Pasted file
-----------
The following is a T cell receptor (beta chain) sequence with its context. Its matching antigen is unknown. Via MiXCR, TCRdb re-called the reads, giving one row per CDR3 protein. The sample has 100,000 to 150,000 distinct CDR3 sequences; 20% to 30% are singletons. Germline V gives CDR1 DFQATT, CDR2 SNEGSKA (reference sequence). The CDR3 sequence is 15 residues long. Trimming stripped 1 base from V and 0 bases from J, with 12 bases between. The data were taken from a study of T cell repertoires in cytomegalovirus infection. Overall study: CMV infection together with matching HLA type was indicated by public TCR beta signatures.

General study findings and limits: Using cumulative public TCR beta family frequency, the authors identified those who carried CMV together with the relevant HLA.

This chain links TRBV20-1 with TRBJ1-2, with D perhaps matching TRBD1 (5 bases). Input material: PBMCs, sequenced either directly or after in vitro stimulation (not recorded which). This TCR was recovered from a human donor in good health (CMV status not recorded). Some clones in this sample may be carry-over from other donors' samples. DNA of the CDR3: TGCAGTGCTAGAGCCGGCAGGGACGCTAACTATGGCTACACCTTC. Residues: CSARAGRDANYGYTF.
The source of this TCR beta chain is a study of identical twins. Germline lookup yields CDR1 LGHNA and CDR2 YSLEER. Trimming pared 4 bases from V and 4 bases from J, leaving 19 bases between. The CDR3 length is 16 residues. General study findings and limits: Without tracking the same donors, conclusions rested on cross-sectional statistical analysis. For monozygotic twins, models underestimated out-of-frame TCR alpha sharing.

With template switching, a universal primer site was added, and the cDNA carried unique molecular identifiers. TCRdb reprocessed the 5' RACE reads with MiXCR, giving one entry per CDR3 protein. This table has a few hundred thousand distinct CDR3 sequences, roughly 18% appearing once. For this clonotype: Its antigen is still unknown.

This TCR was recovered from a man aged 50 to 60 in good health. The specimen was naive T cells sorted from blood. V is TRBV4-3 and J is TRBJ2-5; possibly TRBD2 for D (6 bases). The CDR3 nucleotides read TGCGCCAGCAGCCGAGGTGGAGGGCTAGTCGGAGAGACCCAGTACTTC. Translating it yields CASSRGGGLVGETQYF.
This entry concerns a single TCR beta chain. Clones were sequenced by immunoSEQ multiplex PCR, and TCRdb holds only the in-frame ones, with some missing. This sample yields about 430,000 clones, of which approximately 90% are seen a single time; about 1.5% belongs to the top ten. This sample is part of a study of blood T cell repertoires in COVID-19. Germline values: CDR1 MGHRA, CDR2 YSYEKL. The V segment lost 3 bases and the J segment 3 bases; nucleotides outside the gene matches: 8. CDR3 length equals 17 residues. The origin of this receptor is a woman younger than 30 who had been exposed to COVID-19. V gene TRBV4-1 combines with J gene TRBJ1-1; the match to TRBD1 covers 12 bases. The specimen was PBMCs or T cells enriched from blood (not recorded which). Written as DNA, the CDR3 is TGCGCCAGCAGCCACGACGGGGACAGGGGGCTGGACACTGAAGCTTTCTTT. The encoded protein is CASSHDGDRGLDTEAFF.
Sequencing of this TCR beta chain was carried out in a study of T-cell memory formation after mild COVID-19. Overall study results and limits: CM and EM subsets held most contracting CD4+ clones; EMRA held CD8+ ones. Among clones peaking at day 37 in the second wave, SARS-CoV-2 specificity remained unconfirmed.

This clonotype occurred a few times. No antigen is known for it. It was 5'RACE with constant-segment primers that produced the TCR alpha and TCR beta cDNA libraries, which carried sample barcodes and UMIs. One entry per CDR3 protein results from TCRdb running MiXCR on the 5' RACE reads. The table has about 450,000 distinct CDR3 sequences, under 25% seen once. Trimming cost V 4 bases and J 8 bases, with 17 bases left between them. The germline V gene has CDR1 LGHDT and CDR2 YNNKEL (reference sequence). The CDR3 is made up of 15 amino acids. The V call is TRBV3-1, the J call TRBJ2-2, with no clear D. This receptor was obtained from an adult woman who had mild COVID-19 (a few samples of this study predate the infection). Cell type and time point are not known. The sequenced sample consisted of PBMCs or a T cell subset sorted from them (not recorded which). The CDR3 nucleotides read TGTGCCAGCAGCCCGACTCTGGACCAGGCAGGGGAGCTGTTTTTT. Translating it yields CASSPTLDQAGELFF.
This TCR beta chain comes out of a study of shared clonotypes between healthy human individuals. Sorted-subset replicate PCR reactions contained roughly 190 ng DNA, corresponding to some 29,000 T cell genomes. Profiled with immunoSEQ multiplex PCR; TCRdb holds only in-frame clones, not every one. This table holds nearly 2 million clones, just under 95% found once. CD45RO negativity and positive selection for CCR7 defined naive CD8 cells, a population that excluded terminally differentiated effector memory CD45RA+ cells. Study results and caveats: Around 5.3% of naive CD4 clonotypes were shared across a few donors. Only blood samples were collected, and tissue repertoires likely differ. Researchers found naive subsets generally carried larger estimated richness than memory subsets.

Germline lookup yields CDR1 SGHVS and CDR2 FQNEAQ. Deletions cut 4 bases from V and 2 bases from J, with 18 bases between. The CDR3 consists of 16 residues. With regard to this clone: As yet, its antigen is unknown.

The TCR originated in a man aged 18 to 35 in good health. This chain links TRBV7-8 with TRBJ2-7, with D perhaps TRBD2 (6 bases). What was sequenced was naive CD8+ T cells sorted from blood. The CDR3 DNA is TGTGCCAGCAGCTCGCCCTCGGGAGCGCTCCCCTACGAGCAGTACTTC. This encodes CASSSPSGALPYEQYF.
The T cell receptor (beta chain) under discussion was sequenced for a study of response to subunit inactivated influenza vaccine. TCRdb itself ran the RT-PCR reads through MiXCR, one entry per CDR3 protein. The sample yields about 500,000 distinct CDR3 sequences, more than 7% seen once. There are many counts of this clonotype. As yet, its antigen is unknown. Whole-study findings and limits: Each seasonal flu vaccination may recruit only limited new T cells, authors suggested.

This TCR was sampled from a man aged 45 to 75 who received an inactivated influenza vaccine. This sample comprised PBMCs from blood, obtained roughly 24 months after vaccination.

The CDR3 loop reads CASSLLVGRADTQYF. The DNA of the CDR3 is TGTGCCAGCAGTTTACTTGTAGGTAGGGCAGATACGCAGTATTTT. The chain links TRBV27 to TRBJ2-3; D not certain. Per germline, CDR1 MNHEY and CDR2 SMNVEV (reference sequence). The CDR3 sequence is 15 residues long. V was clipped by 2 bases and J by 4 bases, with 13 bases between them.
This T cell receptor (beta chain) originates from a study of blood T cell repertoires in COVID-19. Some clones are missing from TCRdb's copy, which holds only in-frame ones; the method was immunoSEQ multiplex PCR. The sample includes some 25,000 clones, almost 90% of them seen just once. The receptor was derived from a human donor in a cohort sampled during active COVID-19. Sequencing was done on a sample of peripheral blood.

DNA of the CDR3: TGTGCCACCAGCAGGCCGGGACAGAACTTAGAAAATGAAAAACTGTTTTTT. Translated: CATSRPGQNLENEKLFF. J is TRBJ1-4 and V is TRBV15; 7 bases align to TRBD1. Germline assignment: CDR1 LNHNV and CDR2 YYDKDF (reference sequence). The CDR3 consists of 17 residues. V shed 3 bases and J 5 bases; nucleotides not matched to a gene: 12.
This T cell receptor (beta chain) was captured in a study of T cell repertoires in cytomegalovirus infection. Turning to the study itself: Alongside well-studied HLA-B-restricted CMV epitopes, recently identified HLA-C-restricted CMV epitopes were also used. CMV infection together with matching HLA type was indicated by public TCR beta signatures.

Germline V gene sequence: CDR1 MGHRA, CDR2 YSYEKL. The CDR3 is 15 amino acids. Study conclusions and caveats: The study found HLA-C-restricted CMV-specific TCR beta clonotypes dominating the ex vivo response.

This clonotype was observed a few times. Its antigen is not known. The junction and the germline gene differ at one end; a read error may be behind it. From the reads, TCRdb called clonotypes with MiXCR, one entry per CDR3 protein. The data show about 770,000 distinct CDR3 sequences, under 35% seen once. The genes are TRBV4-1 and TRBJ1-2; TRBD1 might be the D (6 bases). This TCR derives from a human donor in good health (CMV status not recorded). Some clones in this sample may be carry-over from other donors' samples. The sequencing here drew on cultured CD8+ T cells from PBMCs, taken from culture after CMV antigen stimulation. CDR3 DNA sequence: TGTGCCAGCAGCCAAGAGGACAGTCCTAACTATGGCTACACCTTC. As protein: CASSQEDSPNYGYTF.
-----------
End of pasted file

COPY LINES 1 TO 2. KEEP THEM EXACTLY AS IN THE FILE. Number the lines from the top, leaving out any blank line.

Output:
The following is a T cell receptor (beta chain) sequence with its context. Its matching antigen is unknown. Via MiXCR, TCRdb re-called the reads, giving one row per CDR3 protein. The sample has 100,000 to 150,000 distinct CDR3 sequences; 20% to 30% are singletons. Germline V gives CDR1 DFQATT, CDR2 SNEGSKA (reference sequence). The CDR3 sequence is 15 residues long. Trimming stripped 1 base from V and 0 bases from J, with 12 bases between. The data were taken from a study of T cell repertoires in cytomegalovirus infection. Overall study: CMV infection together with matching HLA type was indicated by public TCR beta signatures.

General study findings and limits: Using cumulative public TCR beta family frequency, the authors identified those who carried CMV together with the relevant HLA.